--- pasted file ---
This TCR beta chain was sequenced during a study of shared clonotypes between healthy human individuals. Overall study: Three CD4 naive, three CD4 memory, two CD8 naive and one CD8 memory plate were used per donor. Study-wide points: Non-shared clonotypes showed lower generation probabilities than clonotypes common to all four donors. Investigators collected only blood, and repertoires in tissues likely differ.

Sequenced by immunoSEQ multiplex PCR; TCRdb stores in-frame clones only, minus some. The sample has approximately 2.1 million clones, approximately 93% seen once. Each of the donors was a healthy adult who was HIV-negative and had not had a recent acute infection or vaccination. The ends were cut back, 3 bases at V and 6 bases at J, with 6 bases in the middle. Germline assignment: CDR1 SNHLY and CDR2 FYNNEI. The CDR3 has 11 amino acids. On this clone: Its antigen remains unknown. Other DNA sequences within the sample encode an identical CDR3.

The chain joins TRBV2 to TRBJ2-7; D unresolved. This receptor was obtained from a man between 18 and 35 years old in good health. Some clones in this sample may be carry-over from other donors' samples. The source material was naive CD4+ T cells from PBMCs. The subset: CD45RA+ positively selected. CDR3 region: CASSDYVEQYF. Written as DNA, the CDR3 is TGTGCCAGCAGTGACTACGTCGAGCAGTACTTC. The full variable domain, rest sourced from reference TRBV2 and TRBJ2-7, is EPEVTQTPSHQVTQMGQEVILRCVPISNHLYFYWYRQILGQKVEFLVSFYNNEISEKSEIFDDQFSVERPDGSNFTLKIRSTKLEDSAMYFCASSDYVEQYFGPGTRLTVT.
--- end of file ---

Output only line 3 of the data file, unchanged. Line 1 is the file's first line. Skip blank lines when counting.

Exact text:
The chain joins TRBV2 to TRBJ2-7; D unresolved. This receptor was obtained from a man between 18 and 35 years old in good health. Some clones in this sample may be carry-over from other donors' samples. The source material was naive CD4+ T cells from PBMCs. The subset: CD45RA+ positively selected. CDR3 region: CASSDYVEQYF. Written as DNA, the CDR3 is TGTGCCAGCAGTGACTACGTCGAGCAGTACTTC. The full variable domain, rest sourced from reference TRBV2 and TRBJ2-7, is EPEVTQTPSHQVTQMGQEVILRCVPISNHLYFYWYRQILGQKVEFLVSFYNNEISEKSEIFDDQFSVERPDGSNFTLKIRSTKLEDSAMYFCASSDYVEQYFGPGTRLTVT.